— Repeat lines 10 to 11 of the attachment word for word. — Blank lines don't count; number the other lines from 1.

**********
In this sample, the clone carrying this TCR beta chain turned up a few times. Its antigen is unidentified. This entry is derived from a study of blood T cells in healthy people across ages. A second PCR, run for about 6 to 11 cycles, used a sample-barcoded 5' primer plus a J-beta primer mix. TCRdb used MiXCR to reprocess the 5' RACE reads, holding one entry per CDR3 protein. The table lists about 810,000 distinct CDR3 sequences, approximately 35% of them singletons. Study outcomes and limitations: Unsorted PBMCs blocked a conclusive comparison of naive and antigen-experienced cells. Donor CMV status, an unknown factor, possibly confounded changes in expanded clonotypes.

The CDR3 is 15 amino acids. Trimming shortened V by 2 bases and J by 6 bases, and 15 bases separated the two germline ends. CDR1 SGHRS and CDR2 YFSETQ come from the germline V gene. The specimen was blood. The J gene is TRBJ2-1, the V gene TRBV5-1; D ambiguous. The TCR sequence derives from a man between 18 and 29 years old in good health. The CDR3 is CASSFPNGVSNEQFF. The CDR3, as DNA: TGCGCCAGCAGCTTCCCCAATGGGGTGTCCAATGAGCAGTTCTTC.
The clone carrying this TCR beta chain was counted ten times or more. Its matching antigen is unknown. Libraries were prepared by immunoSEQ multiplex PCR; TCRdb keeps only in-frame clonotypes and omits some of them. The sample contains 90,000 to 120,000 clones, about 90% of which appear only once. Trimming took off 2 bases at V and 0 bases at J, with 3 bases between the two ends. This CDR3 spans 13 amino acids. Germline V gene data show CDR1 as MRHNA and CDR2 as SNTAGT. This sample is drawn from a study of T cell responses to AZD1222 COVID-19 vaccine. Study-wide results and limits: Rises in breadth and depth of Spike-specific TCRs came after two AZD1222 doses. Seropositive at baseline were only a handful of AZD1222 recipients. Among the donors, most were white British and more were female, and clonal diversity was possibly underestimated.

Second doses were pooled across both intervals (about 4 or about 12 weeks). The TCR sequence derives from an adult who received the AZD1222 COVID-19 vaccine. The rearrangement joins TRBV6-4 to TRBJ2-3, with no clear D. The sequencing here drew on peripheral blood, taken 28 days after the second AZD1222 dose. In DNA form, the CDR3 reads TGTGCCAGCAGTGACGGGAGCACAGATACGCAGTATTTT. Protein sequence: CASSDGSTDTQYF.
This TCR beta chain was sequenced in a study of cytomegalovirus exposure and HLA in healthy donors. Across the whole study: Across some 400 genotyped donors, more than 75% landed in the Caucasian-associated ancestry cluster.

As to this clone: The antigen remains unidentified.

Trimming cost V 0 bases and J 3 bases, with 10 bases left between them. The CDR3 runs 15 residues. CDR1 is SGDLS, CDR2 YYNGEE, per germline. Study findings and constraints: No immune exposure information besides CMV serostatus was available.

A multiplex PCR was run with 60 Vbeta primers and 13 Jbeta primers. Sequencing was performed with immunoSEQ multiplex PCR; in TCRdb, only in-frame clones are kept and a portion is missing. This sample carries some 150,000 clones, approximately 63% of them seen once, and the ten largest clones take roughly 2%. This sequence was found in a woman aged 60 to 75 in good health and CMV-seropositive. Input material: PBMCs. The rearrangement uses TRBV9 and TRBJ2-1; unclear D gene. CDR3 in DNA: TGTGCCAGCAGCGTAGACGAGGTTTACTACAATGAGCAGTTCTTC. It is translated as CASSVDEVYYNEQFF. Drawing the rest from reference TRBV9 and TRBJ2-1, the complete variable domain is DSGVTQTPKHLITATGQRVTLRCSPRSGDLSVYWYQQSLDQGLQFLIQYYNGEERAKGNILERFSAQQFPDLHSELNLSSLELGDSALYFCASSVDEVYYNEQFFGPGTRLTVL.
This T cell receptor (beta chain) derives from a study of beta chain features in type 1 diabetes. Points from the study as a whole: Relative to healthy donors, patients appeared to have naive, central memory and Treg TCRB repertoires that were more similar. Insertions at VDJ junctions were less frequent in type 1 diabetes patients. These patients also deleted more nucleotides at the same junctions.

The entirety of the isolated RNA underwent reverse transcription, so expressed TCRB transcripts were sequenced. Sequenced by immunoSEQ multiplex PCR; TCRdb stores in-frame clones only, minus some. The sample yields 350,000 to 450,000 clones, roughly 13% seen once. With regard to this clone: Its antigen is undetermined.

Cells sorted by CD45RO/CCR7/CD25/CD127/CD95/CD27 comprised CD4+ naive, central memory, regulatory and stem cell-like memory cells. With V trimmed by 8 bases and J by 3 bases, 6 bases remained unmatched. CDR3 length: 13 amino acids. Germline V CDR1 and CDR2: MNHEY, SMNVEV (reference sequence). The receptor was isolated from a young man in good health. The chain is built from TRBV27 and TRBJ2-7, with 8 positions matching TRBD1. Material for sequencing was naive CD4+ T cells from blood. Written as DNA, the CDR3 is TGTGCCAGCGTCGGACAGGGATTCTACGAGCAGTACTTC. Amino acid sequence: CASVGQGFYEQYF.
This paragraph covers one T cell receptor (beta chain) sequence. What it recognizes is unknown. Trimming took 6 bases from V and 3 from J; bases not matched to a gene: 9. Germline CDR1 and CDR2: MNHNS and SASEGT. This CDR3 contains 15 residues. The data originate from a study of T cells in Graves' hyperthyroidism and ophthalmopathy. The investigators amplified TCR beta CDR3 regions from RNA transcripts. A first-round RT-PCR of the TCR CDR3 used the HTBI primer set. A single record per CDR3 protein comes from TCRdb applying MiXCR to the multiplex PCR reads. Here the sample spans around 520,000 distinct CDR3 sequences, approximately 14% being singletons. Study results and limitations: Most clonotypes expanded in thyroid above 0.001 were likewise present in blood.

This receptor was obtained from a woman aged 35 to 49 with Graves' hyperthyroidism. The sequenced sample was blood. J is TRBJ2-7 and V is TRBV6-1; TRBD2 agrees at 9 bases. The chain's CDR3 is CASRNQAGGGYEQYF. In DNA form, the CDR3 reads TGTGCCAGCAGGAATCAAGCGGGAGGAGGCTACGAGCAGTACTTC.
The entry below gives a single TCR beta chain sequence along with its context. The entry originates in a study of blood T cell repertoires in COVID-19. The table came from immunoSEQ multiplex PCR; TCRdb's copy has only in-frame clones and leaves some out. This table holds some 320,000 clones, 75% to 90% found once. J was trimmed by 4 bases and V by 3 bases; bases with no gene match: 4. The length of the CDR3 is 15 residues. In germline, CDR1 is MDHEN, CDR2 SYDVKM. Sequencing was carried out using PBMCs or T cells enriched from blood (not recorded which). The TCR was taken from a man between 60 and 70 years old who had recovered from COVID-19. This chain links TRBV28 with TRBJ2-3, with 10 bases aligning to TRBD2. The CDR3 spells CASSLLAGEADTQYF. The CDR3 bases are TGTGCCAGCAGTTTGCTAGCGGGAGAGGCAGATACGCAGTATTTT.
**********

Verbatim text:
The entirety of the isolated RNA underwent reverse transcription, so expressed TCRB transcripts were sequenced. Sequenced by immunoSEQ multiplex PCR; TCRdb stores in-frame clones only, minus some. The sample yields 350,000 to 450,000 clones, roughly 13% seen once. With regard to this clone: Its antigen is undetermined.

Cells sorted by CD45RO/CCR7/CD25/CD127/CD95/CD27 comprised CD4+ naive, central memory, regulatory and stem cell-like memory cells. With V trimmed by 8 bases and J by 3 bases, 6 bases remained unmatched. CDR3 length: 13 amino acids. Germline V CDR1 and CDR2: MNHEY, SMNVEV (reference sequence). The receptor was isolated from a young man in good health. The chain is built from TRBV27 and TRBJ2-7, with 8 positions matching TRBD1. Material for sequencing was naive CD4+ T cells from blood. Written as DNA, the CDR3 is TGTGCCAGCGTCGGACAGGGATTCTACGAGCAGTACTTC. Amino acid sequence: CASVGQGFYEQYF.